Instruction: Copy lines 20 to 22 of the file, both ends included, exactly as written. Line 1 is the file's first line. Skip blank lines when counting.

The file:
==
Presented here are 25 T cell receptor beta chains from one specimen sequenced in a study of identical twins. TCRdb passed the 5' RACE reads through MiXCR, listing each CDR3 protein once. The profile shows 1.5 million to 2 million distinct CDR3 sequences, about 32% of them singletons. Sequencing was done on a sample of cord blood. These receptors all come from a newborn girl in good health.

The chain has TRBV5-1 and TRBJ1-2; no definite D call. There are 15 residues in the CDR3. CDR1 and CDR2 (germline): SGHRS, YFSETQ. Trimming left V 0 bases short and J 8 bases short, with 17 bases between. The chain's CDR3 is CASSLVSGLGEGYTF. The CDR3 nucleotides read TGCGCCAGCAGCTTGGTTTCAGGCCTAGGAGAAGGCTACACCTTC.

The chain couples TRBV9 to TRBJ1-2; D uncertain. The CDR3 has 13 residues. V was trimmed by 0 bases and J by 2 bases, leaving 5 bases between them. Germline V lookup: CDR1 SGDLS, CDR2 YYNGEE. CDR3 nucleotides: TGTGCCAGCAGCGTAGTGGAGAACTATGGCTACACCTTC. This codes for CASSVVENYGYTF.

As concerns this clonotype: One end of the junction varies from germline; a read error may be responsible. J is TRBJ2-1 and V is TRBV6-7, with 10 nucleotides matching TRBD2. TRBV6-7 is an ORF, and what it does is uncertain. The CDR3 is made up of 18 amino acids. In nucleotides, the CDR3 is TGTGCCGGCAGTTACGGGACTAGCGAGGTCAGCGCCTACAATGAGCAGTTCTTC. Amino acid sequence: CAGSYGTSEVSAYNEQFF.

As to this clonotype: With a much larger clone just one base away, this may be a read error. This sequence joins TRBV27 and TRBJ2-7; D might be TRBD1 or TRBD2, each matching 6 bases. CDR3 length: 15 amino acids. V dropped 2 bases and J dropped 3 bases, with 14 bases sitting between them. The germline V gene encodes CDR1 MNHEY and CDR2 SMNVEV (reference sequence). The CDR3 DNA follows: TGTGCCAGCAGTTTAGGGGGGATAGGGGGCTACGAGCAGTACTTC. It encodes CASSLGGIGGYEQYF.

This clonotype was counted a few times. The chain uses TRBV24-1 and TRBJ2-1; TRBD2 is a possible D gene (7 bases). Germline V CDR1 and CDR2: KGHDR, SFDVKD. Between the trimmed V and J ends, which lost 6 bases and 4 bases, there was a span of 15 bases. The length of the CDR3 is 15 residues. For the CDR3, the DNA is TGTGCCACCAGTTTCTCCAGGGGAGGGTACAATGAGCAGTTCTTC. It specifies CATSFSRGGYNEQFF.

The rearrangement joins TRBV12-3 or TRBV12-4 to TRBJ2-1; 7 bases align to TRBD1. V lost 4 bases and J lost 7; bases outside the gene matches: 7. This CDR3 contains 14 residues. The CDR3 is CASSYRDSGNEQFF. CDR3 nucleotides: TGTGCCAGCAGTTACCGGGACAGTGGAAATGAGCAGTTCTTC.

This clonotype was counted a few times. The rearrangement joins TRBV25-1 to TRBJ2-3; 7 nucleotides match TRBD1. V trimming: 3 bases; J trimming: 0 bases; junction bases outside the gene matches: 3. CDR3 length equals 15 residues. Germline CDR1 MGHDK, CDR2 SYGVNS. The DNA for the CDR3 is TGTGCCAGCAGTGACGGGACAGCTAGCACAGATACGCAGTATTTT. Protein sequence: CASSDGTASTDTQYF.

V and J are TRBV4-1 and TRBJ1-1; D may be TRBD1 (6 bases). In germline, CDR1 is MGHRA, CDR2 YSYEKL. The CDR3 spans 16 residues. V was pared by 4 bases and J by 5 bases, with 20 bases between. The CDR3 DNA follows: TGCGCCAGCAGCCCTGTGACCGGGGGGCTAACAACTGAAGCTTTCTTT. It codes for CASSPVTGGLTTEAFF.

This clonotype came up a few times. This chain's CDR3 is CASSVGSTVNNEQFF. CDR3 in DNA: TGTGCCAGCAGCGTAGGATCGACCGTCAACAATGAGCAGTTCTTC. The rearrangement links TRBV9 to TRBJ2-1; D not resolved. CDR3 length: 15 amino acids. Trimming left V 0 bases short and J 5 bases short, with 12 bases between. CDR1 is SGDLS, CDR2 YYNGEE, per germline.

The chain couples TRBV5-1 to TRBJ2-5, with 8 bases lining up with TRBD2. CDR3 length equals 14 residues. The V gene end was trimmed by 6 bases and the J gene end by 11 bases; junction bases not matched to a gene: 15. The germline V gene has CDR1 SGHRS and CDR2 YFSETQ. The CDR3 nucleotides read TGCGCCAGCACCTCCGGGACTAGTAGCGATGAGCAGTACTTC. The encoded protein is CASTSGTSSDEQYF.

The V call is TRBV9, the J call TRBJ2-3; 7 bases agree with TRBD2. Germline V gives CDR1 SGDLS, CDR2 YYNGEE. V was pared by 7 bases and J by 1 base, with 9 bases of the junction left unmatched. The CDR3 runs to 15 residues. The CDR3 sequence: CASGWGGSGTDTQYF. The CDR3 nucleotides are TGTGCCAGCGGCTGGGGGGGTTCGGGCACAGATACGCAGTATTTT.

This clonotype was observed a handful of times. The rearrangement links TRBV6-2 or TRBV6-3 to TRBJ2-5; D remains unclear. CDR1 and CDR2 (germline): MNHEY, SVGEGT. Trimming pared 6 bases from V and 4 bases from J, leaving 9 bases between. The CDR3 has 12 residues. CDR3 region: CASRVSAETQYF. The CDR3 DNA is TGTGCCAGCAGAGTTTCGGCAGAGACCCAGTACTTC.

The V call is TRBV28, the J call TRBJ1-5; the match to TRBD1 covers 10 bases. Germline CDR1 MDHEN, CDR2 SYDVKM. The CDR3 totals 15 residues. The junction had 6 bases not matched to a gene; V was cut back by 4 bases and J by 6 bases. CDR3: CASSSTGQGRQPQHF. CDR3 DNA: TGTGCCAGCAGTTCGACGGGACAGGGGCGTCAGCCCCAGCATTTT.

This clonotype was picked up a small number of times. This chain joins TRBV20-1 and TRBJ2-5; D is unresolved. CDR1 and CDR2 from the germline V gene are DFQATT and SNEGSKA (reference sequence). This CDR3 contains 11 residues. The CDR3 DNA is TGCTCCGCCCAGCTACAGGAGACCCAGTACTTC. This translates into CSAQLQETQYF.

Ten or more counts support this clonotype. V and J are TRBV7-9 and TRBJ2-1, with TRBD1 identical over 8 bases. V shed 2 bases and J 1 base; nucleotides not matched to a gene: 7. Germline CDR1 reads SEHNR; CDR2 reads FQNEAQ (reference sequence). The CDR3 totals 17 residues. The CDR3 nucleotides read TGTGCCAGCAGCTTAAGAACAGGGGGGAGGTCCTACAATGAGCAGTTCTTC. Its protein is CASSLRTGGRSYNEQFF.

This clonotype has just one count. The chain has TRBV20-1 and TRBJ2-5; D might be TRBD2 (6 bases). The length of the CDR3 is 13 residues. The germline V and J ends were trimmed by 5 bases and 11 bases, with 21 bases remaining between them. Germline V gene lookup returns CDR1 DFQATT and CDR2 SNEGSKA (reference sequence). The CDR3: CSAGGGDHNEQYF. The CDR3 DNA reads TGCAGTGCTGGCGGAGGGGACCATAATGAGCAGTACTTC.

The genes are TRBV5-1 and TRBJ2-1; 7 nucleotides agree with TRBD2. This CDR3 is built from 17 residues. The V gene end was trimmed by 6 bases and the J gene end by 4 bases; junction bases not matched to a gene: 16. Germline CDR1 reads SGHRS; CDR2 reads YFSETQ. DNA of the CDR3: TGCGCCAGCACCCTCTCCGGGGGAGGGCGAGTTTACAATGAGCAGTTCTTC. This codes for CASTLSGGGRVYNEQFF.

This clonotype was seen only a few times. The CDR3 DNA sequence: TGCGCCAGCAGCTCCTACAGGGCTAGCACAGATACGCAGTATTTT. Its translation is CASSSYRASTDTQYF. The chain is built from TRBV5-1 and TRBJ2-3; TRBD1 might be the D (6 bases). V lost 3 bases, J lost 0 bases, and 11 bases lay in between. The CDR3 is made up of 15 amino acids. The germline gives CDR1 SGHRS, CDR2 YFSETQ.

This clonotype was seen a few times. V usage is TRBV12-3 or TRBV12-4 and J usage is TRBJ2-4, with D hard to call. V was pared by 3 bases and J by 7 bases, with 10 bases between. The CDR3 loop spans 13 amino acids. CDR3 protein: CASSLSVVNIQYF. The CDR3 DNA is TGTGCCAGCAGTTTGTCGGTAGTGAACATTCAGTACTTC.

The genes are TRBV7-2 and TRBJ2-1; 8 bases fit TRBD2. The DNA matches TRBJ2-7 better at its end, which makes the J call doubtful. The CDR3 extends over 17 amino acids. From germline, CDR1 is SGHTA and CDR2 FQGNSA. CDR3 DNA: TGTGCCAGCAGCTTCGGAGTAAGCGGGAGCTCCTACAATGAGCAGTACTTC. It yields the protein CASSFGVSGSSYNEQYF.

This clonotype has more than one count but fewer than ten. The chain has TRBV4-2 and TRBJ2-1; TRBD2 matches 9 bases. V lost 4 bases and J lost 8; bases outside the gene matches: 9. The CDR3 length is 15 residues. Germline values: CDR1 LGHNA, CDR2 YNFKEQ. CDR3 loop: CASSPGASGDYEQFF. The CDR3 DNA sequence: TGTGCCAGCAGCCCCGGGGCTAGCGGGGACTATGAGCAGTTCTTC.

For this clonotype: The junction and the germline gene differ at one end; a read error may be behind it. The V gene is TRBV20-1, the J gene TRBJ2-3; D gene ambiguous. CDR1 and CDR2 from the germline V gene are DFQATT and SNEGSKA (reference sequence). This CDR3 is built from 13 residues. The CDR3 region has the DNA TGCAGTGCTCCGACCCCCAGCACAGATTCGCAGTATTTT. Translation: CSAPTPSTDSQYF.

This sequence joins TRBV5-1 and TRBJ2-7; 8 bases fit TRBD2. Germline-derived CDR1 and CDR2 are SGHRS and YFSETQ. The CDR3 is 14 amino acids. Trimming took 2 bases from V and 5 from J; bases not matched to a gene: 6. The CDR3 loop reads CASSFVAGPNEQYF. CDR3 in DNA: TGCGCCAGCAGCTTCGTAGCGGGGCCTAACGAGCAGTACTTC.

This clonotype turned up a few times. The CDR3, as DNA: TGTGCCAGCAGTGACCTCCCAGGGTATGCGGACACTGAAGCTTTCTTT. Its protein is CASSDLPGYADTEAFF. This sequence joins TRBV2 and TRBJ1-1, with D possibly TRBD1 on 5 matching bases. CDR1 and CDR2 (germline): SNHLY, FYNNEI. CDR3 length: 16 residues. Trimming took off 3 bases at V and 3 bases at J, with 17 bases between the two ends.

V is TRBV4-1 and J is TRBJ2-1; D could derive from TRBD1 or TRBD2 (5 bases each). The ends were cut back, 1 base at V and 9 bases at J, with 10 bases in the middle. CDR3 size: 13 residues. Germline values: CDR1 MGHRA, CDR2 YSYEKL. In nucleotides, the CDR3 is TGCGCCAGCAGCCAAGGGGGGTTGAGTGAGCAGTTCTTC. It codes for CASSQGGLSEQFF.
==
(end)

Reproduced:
This clonotype was seen a few times. V usage is TRBV12-3 or TRBV12-4 and J usage is TRBJ2-4, with D hard to call. V was pared by 3 bases and J by 7 bases, with 10 bases between. The CDR3 loop spans 13 amino acids. CDR3 protein: CASSLSVVNIQYF. The CDR3 DNA is TGTGCCAGCAGTTTGTCGGTAGTGAACATTCAGTACTTC.

The genes are TRBV7-2 and TRBJ2-1; 8 bases fit TRBD2. The DNA matches TRBJ2-7 better at its end, which makes the J call doubtful. The CDR3 extends over 17 amino acids. From germline, CDR1 is SGHTA and CDR2 FQGNSA. CDR3 DNA: TGTGCCAGCAGCTTCGGAGTAAGCGGGAGCTCCTACAATGAGCAGTACTTC. It yields the protein CASSFGVSGSSYNEQYF.

This clonotype has more than one count but fewer than ten. The chain has TRBV4-2 and TRBJ2-1; TRBD2 matches 9 bases. V lost 4 bases and J lost 8; bases outside the gene matches: 9. The CDR3 length is 15 residues. Germline values: CDR1 LGHNA, CDR2 YNFKEQ. CDR3 loop: CASSPGASGDYEQFF. The CDR3 DNA sequence: TGTGCCAGCAGCCCCGGGGCTAGCGGGGACTATGAGCAGTTCTTC.